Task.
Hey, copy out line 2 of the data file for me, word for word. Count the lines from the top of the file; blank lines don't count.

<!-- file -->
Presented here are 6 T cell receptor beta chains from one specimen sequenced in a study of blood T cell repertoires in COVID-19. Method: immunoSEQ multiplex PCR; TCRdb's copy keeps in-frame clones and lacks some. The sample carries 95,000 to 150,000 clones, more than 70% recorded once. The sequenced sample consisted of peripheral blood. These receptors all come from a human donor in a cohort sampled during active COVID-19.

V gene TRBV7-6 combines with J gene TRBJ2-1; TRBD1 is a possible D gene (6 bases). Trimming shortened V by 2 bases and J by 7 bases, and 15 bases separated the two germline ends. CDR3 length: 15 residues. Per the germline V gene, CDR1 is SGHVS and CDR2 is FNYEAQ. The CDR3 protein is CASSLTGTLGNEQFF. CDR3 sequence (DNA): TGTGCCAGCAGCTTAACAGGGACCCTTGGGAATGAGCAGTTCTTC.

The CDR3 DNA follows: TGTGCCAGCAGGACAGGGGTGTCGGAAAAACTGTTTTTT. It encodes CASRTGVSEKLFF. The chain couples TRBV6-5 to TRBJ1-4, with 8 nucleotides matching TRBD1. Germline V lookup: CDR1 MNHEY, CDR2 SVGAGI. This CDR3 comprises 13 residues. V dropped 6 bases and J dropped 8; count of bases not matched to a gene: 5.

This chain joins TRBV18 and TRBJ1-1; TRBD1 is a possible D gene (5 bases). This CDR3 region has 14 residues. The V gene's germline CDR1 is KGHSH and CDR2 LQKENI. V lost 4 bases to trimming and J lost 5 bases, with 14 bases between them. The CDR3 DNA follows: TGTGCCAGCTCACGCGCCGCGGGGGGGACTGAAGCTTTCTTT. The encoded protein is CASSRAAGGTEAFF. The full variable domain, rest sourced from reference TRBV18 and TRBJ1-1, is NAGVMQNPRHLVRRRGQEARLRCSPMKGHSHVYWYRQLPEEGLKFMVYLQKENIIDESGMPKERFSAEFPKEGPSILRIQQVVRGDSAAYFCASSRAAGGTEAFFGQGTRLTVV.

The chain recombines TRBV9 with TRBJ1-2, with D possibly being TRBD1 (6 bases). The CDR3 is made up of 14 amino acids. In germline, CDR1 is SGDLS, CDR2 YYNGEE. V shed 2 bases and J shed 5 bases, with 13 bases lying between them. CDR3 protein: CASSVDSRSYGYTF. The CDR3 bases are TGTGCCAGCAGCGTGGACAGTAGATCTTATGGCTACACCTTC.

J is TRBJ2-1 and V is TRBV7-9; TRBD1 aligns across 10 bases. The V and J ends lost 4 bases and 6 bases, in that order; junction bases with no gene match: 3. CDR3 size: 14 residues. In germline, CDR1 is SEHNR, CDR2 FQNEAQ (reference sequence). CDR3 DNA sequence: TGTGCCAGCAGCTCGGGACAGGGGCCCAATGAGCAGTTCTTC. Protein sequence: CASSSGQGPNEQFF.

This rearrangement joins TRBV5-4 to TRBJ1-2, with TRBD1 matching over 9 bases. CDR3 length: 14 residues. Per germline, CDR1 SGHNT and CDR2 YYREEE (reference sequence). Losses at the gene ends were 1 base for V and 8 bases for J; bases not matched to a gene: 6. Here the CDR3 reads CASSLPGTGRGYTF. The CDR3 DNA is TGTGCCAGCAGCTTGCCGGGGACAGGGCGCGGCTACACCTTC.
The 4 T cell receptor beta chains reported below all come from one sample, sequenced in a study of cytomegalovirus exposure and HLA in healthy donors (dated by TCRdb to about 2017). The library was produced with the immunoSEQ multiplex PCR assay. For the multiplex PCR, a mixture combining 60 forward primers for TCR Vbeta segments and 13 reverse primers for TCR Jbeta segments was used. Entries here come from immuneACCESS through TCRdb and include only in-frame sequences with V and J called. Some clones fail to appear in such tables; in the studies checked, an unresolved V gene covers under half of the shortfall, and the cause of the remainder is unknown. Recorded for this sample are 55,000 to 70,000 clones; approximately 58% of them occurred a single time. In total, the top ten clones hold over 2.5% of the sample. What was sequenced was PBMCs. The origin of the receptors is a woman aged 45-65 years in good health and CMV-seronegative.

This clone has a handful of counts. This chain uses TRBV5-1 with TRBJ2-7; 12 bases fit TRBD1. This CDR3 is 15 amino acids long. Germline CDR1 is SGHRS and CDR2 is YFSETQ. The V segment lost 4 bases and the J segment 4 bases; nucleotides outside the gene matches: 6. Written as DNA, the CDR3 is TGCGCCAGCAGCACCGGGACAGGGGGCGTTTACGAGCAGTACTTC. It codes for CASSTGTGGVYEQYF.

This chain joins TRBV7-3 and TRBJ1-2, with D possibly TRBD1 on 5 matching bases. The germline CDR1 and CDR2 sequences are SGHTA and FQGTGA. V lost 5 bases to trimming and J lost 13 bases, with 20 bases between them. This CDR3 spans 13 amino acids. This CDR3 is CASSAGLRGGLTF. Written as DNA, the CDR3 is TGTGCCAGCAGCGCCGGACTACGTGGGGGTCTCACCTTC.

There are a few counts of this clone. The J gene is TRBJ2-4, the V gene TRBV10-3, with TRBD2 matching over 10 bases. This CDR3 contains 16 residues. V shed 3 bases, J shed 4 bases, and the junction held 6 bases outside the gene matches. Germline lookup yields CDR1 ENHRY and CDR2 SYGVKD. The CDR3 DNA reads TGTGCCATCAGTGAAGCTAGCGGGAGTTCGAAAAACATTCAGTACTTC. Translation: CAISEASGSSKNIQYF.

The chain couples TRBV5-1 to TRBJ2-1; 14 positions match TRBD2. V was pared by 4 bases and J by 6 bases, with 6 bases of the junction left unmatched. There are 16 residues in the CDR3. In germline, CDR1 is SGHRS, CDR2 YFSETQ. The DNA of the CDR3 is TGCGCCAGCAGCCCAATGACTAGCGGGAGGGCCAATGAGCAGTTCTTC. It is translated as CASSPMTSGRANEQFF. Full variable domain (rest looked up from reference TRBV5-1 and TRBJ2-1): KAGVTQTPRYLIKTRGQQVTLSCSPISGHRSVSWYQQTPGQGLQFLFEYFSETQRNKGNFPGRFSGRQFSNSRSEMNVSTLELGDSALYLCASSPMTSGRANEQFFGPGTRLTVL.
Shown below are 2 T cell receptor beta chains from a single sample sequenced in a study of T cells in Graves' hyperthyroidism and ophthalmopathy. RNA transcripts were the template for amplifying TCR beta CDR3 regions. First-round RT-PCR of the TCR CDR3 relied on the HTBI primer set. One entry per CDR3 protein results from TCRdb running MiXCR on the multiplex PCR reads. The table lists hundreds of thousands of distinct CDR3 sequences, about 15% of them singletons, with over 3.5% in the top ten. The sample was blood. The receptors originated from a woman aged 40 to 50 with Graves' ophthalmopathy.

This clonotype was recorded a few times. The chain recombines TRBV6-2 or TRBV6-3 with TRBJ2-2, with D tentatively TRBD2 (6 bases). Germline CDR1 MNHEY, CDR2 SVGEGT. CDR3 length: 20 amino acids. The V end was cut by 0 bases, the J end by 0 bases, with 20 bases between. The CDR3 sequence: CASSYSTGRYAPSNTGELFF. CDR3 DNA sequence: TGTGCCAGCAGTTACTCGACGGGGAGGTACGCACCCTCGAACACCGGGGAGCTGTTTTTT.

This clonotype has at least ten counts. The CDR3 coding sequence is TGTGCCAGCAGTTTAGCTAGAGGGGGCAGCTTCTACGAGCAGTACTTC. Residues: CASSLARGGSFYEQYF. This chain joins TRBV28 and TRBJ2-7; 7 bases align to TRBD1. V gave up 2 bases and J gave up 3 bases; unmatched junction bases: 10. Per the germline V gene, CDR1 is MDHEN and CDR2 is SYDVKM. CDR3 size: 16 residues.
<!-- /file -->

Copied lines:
V gene TRBV7-6 combines with J gene TRBJ2-1; TRBD1 is a possible D gene (6 bases). Trimming shortened V by 2 bases and J by 7 bases, and 15 bases separated the two germline ends. CDR3 length: 15 residues. Per the germline V gene, CDR1 is SGHVS and CDR2 is FNYEAQ. The CDR3 protein is CASSLTGTLGNEQFF. CDR3 sequence (DNA): TGTGCCAGCAGCTTAACAGGGACCCTTGGGAATGAGCAGTTCTTC.